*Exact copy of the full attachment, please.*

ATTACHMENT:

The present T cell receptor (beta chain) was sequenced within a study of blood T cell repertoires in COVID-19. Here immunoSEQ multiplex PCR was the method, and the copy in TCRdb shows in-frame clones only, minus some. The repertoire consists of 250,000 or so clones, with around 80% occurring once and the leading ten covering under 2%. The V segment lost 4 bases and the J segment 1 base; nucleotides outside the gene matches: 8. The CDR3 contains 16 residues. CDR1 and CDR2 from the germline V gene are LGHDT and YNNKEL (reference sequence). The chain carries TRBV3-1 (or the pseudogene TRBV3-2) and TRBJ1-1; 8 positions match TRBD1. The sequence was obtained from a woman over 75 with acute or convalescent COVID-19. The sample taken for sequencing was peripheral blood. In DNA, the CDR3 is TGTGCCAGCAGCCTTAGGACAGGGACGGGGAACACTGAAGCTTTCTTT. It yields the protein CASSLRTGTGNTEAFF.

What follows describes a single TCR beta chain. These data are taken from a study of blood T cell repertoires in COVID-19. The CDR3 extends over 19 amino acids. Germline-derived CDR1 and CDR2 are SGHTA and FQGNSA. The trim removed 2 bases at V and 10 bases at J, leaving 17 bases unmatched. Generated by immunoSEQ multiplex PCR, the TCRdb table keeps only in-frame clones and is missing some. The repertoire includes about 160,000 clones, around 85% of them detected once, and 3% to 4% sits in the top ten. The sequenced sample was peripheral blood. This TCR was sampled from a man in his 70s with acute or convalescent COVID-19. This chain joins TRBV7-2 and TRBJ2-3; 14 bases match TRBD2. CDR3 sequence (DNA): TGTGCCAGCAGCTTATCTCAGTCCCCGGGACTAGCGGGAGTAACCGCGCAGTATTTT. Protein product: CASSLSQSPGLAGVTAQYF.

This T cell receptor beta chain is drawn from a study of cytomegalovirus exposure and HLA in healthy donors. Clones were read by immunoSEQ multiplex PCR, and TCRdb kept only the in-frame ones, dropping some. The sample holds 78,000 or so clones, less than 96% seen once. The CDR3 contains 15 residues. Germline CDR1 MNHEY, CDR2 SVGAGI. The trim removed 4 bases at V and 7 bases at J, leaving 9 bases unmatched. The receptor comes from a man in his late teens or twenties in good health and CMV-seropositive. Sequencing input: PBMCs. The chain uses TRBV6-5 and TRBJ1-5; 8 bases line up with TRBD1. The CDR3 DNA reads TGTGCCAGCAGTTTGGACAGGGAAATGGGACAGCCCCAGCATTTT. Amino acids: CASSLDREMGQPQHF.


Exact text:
The present T cell receptor (beta chain) was sequenced within a study of blood T cell repertoires in COVID-19. Here immunoSEQ multiplex PCR was the method, and the copy in TCRdb shows in-frame clones only, minus some. The repertoire consists of 250,000 or so clones, with around 80% occurring once and the leading ten covering under 2%. The V segment lost 4 bases and the J segment 1 base; nucleotides outside the gene matches: 8. The CDR3 contains 16 residues. CDR1 and CDR2 from the germline V gene are LGHDT and YNNKEL (reference sequence). The chain carries TRBV3-1 (or the pseudogene TRBV3-2) and TRBJ1-1; 8 positions match TRBD1. The sequence was obtained from a woman over 75 with acute or convalescent COVID-19. The sample taken for sequencing was peripheral blood. In DNA, the CDR3 is TGTGCCAGCAGCCTTAGGACAGGGACGGGGAACACTGAAGCTTTCTTT. It yields the protein CASSLRTGTGNTEAFF.

What follows describes a single TCR beta chain. These data are taken from a study of blood T cell repertoires in COVID-19. The CDR3 extends over 19 amino acids. Germline-derived CDR1 and CDR2 are SGHTA and FQGNSA. The trim removed 2 bases at V and 10 bases at J, leaving 17 bases unmatched. Generated by immunoSEQ multiplex PCR, the TCRdb table keeps only in-frame clones and is missing some. The repertoire includes about 160,000 clones, around 85% of them detected once, and 3% to 4% sits in the top ten. The sequenced sample was peripheral blood. This TCR was sampled from a man in his 70s with acute or convalescent COVID-19. This chain joins TRBV7-2 and TRBJ2-3; 14 bases match TRBD2. CDR3 sequence (DNA): TGTGCCAGCAGCTTATCTCAGTCCCCGGGACTAGCGGGAGTAACCGCGCAGTATTTT. Protein product: CASSLSQSPGLAGVTAQYF.

This T cell receptor beta chain is drawn from a study of cytomegalovirus exposure and HLA in healthy donors. Clones were read by immunoSEQ multiplex PCR, and TCRdb kept only the in-frame ones, dropping some. The sample holds 78,000 or so clones, less than 96% seen once. The CDR3 contains 15 residues. Germline CDR1 MNHEY, CDR2 SVGAGI. The trim removed 4 bases at V and 7 bases at J, leaving 9 bases unmatched. The receptor comes from a man in his late teens or twenties in good health and CMV-seropositive. Sequencing input: PBMCs. The chain uses TRBV6-5 and TRBJ1-5; 8 bases line up with TRBD1. The CDR3 DNA reads TGTGCCAGCAGTTTGGACAGGGAAATGGGACAGCCCCAGCATTTT. Amino acids: CASSLDREMGQPQHF.